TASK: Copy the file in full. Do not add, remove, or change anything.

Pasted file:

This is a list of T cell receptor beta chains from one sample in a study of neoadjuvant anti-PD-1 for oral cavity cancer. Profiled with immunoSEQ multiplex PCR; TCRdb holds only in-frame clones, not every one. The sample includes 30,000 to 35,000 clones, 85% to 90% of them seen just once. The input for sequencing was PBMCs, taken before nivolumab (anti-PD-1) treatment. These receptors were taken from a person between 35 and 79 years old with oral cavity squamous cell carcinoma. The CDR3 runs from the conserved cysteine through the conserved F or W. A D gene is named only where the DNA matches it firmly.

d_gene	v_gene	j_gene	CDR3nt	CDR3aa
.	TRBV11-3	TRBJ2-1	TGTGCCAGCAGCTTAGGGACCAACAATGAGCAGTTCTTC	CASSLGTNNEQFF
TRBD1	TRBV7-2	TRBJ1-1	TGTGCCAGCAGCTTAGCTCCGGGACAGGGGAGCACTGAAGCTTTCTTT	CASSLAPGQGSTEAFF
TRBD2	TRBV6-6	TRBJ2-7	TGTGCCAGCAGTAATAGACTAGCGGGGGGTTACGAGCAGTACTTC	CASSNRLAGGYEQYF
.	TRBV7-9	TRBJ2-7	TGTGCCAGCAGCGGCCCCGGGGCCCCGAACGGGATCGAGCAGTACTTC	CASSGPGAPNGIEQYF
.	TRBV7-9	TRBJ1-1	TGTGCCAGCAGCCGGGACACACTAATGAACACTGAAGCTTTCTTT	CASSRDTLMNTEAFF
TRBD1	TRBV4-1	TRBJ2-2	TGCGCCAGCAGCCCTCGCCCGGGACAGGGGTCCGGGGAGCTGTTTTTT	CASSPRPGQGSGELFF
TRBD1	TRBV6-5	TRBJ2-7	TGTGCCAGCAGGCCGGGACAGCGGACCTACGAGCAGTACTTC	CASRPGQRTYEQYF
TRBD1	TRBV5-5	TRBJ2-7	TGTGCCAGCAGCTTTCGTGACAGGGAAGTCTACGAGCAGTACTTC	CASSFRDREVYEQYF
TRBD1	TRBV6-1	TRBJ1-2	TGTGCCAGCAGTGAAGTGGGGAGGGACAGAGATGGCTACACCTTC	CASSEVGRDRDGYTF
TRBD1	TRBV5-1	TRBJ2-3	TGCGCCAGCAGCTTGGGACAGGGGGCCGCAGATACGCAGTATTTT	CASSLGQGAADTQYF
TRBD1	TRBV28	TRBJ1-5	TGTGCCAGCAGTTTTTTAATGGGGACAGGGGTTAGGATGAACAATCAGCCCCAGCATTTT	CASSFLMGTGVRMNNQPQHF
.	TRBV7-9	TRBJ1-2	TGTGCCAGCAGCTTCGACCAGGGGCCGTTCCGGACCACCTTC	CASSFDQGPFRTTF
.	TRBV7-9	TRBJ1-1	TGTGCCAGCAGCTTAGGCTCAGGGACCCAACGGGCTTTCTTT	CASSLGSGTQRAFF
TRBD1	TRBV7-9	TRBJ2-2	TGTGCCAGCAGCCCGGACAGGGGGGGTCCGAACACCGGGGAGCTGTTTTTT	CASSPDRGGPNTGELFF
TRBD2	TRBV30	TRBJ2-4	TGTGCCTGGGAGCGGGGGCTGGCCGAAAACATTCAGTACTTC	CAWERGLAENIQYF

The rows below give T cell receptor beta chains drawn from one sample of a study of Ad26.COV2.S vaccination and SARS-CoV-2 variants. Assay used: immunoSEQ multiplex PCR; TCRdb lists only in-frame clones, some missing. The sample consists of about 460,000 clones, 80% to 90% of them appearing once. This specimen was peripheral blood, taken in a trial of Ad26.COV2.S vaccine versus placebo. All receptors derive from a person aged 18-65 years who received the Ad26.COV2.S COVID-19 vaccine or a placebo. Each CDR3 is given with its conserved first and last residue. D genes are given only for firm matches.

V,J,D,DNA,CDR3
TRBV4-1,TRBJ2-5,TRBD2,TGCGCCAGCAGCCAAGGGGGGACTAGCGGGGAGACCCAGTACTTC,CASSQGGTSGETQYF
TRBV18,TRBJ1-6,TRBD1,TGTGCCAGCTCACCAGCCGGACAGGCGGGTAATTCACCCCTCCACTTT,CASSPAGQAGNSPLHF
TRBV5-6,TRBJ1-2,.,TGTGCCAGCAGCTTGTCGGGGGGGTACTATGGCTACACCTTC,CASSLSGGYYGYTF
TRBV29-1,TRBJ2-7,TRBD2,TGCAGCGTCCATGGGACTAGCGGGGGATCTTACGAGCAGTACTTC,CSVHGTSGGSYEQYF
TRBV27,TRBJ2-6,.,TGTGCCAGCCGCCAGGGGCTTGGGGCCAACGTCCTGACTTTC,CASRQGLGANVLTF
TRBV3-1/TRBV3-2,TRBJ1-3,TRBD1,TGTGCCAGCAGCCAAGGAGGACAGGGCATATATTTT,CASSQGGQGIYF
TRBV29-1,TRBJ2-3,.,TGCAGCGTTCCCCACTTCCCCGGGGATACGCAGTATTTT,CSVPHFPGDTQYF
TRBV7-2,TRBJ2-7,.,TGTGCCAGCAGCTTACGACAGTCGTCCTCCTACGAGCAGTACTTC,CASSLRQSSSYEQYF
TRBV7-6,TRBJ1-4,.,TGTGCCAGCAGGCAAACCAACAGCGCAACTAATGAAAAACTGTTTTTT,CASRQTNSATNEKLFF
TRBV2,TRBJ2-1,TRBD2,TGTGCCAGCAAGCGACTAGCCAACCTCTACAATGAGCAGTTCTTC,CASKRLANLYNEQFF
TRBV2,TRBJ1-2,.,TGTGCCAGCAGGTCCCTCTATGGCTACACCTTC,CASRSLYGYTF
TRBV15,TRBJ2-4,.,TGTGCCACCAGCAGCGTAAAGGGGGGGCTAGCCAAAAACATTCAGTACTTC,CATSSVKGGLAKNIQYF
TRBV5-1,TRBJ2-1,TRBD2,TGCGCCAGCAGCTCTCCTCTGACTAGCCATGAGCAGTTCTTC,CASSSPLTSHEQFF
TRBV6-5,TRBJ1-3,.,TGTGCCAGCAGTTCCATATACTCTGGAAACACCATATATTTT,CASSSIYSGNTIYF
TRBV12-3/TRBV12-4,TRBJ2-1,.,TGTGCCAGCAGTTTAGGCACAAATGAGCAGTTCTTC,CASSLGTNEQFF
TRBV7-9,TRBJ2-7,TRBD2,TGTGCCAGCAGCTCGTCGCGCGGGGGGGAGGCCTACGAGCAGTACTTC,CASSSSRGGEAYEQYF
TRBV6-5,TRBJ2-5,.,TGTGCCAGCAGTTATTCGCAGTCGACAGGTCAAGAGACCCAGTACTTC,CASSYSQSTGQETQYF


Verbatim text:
This is a list of T cell receptor beta chains from one sample in a study of neoadjuvant anti-PD-1 for oral cavity cancer. Profiled with immunoSEQ multiplex PCR; TCRdb holds only in-frame clones, not every one. The sample includes 30,000 to 35,000 clones, 85% to 90% of them seen just once. The input for sequencing was PBMCs, taken before nivolumab (anti-PD-1) treatment. These receptors were taken from a person between 35 and 79 years old with oral cavity squamous cell carcinoma. The CDR3 runs from the conserved cysteine through the conserved F or W. A D gene is named only where the DNA matches it firmly.

d_gene	v_gene	j_gene	CDR3nt	CDR3aa
.	TRBV11-3	TRBJ2-1	TGTGCCAGCAGCTTAGGGACCAACAATGAGCAGTTCTTC	CASSLGTNNEQFF
TRBD1	TRBV7-2	TRBJ1-1	TGTGCCAGCAGCTTAGCTCCGGGACAGGGGAGCACTGAAGCTTTCTTT	CASSLAPGQGSTEAFF
TRBD2	TRBV6-6	TRBJ2-7	TGTGCCAGCAGTAATAGACTAGCGGGGGGTTACGAGCAGTACTTC	CASSNRLAGGYEQYF
.	TRBV7-9	TRBJ2-7	TGTGCCAGCAGCGGCCCCGGGGCCCCGAACGGGATCGAGCAGTACTTC	CASSGPGAPNGIEQYF
.	TRBV7-9	TRBJ1-1	TGTGCCAGCAGCCGGGACACACTAATGAACACTGAAGCTTTCTTT	CASSRDTLMNTEAFF
TRBD1	TRBV4-1	TRBJ2-2	TGCGCCAGCAGCCCTCGCCCGGGACAGGGGTCCGGGGAGCTGTTTTTT	CASSPRPGQGSGELFF
TRBD1	TRBV6-5	TRBJ2-7	TGTGCCAGCAGGCCGGGACAGCGGACCTACGAGCAGTACTTC	CASRPGQRTYEQYF
TRBD1	TRBV5-5	TRBJ2-7	TGTGCCAGCAGCTTTCGTGACAGGGAAGTCTACGAGCAGTACTTC	CASSFRDREVYEQYF
TRBD1	TRBV6-1	TRBJ1-2	TGTGCCAGCAGTGAAGTGGGGAGGGACAGAGATGGCTACACCTTC	CASSEVGRDRDGYTF
TRBD1	TRBV5-1	TRBJ2-3	TGCGCCAGCAGCTTGGGACAGGGGGCCGCAGATACGCAGTATTTT	CASSLGQGAADTQYF
TRBD1	TRBV28	TRBJ1-5	TGTGCCAGCAGTTTTTTAATGGGGACAGGGGTTAGGATGAACAATCAGCCCCAGCATTTT	CASSFLMGTGVRMNNQPQHF
.	TRBV7-9	TRBJ1-2	TGTGCCAGCAGCTTCGACCAGGGGCCGTTCCGGACCACCTTC	CASSFDQGPFRTTF
.	TRBV7-9	TRBJ1-1	TGTGCCAGCAGCTTAGGCTCAGGGACCCAACGGGCTTTCTTT	CASSLGSGTQRAFF
TRBD1	TRBV7-9	TRBJ2-2	TGTGCCAGCAGCCCGGACAGGGGGGGTCCGAACACCGGGGAGCTGTTTTTT	CASSPDRGGPNTGELFF
TRBD2	TRBV30	TRBJ2-4	TGTGCCTGGGAGCGGGGGCTGGCCGAAAACATTCAGTACTTC	CAWERGLAENIQYF

The rows below give T cell receptor beta chains drawn from one sample of a study of Ad26.COV2.S vaccination and SARS-CoV-2 variants. Assay used: immunoSEQ multiplex PCR; TCRdb lists only in-frame clones, some missing. The sample consists of about 460,000 clones, 80% to 90% of them appearing once. This specimen was peripheral blood, taken in a trial of Ad26.COV2.S vaccine versus placebo. All receptors derive from a person aged 18-65 years who received the Ad26.COV2.S COVID-19 vaccine or a placebo. Each CDR3 is given with its conserved first and last residue. D genes are given only for firm matches.

V,J,D,DNA,CDR3
TRBV4-1,TRBJ2-5,TRBD2,TGCGCCAGCAGCCAAGGGGGGACTAGCGGGGAGACCCAGTACTTC,CASSQGGTSGETQYF
TRBV18,TRBJ1-6,TRBD1,TGTGCCAGCTCACCAGCCGGACAGGCGGGTAATTCACCCCTCCACTTT,CASSPAGQAGNSPLHF
TRBV5-6,TRBJ1-2,.,TGTGCCAGCAGCTTGTCGGGGGGGTACTATGGCTACACCTTC,CASSLSGGYYGYTF
TRBV29-1,TRBJ2-7,TRBD2,TGCAGCGTCCATGGGACTAGCGGGGGATCTTACGAGCAGTACTTC,CSVHGTSGGSYEQYF
TRBV27,TRBJ2-6,.,TGTGCCAGCCGCCAGGGGCTTGGGGCCAACGTCCTGACTTTC,CASRQGLGANVLTF
TRBV3-1/TRBV3-2,TRBJ1-3,TRBD1,TGTGCCAGCAGCCAAGGAGGACAGGGCATATATTTT,CASSQGGQGIYF
TRBV29-1,TRBJ2-3,.,TGCAGCGTTCCCCACTTCCCCGGGGATACGCAGTATTTT,CSVPHFPGDTQYF
TRBV7-2,TRBJ2-7,.,TGTGCCAGCAGCTTACGACAGTCGTCCTCCTACGAGCAGTACTTC,CASSLRQSSSYEQYF
TRBV7-6,TRBJ1-4,.,TGTGCCAGCAGGCAAACCAACAGCGCAACTAATGAAAAACTGTTTTTT,CASRQTNSATNEKLFF
TRBV2,TRBJ2-1,TRBD2,TGTGCCAGCAAGCGACTAGCCAACCTCTACAATGAGCAGTTCTTC,CASKRLANLYNEQFF
TRBV2,TRBJ1-2,.,TGTGCCAGCAGGTCCCTCTATGGCTACACCTTC,CASRSLYGYTF
TRBV15,TRBJ2-4,.,TGTGCCACCAGCAGCGTAAAGGGGGGGCTAGCCAAAAACATTCAGTACTTC,CATSSVKGGLAKNIQYF
TRBV5-1,TRBJ2-1,TRBD2,TGCGCCAGCAGCTCTCCTCTGACTAGCCATGAGCAGTTCTTC,CASSSPLTSHEQFF
TRBV6-5,TRBJ1-3,.,TGTGCCAGCAGTTCCATATACTCTGGAAACACCATATATTTT,CASSSIYSGNTIYF
TRBV12-3/TRBV12-4,TRBJ2-1,.,TGTGCCAGCAGTTTAGGCACAAATGAGCAGTTCTTC,CASSLGTNEQFF
TRBV7-9,TRBJ2-7,TRBD2,TGTGCCAGCAGCTCGTCGCGCGGGGGGGAGGCCTACGAGCAGTACTTC,CASSSSRGGEAYEQYF
TRBV6-5,TRBJ2-5,.,TGTGCCAGCAGTTATTCGCAGTCGACAGGTCAAGAGACCCAGTACTTC,CASSYSQSTGQETQYF